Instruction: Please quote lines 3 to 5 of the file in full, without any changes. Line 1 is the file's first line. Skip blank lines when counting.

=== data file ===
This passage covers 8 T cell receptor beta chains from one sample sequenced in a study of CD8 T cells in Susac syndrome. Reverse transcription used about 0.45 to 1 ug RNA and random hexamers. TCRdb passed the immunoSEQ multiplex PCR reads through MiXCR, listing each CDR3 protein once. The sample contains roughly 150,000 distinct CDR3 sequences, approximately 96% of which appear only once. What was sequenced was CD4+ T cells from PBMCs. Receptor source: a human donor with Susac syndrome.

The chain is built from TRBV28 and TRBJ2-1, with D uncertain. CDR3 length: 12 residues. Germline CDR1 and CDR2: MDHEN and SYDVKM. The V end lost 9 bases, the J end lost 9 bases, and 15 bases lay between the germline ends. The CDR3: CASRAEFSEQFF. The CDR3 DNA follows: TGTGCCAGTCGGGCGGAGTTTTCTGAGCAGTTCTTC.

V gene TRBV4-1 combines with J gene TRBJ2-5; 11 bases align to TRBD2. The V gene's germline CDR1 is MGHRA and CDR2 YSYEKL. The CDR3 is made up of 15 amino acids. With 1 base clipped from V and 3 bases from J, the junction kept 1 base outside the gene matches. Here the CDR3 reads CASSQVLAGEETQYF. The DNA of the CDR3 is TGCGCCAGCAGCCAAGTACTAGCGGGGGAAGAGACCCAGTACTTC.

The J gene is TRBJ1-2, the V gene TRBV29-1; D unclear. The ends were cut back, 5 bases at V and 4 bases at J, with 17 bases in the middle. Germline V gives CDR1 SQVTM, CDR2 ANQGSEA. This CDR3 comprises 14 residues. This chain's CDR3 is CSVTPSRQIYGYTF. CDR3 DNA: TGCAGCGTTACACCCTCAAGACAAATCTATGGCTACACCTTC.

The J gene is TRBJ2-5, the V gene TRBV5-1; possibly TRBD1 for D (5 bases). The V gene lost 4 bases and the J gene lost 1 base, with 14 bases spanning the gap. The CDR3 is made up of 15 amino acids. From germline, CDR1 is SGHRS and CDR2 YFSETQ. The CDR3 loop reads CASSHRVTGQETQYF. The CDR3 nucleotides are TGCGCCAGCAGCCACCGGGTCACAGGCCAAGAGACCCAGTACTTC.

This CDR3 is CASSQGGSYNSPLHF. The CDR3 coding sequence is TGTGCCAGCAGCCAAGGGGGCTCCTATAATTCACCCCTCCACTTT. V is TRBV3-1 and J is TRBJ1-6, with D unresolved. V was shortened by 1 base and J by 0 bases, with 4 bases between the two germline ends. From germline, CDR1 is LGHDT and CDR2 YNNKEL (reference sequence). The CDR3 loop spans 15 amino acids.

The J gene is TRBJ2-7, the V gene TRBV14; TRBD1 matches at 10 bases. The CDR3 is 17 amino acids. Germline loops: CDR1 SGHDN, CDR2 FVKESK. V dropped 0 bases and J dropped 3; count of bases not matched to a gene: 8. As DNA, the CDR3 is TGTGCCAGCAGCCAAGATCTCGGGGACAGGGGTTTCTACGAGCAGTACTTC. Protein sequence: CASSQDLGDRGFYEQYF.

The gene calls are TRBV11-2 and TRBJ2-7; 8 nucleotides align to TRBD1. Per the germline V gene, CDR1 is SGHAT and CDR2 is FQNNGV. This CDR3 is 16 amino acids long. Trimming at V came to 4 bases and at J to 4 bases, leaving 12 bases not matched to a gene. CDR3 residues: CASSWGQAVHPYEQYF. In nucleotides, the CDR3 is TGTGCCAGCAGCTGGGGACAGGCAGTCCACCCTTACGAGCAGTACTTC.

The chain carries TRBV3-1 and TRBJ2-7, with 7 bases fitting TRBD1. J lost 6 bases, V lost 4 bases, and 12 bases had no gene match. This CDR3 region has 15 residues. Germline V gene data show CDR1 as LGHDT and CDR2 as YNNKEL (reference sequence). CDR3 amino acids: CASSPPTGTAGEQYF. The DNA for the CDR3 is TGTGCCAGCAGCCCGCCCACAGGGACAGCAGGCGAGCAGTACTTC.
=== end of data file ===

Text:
V gene TRBV4-1 combines with J gene TRBJ2-5; 11 bases align to TRBD2. The V gene's germline CDR1 is MGHRA and CDR2 YSYEKL. The CDR3 is made up of 15 amino acids. With 1 base clipped from V and 3 bases from J, the junction kept 1 base outside the gene matches. Here the CDR3 reads CASSQVLAGEETQYF. The DNA of the CDR3 is TGCGCCAGCAGCCAAGTACTAGCGGGGGAAGAGACCCAGTACTTC.

The J gene is TRBJ1-2, the V gene TRBV29-1; D unclear. The ends were cut back, 5 bases at V and 4 bases at J, with 17 bases in the middle. Germline V gives CDR1 SQVTM, CDR2 ANQGSEA. This CDR3 comprises 14 residues. This chain's CDR3 is CSVTPSRQIYGYTF. CDR3 DNA: TGCAGCGTTACACCCTCAAGACAAATCTATGGCTACACCTTC.

The J gene is TRBJ2-5, the V gene TRBV5-1; possibly TRBD1 for D (5 bases). The V gene lost 4 bases and the J gene lost 1 base, with 14 bases spanning the gap. The CDR3 is made up of 15 amino acids. From germline, CDR1 is SGHRS and CDR2 YFSETQ. The CDR3 loop reads CASSHRVTGQETQYF. The CDR3 nucleotides are TGCGCCAGCAGCCACCGGGTCACAGGCCAAGAGACCCAGTACTTC.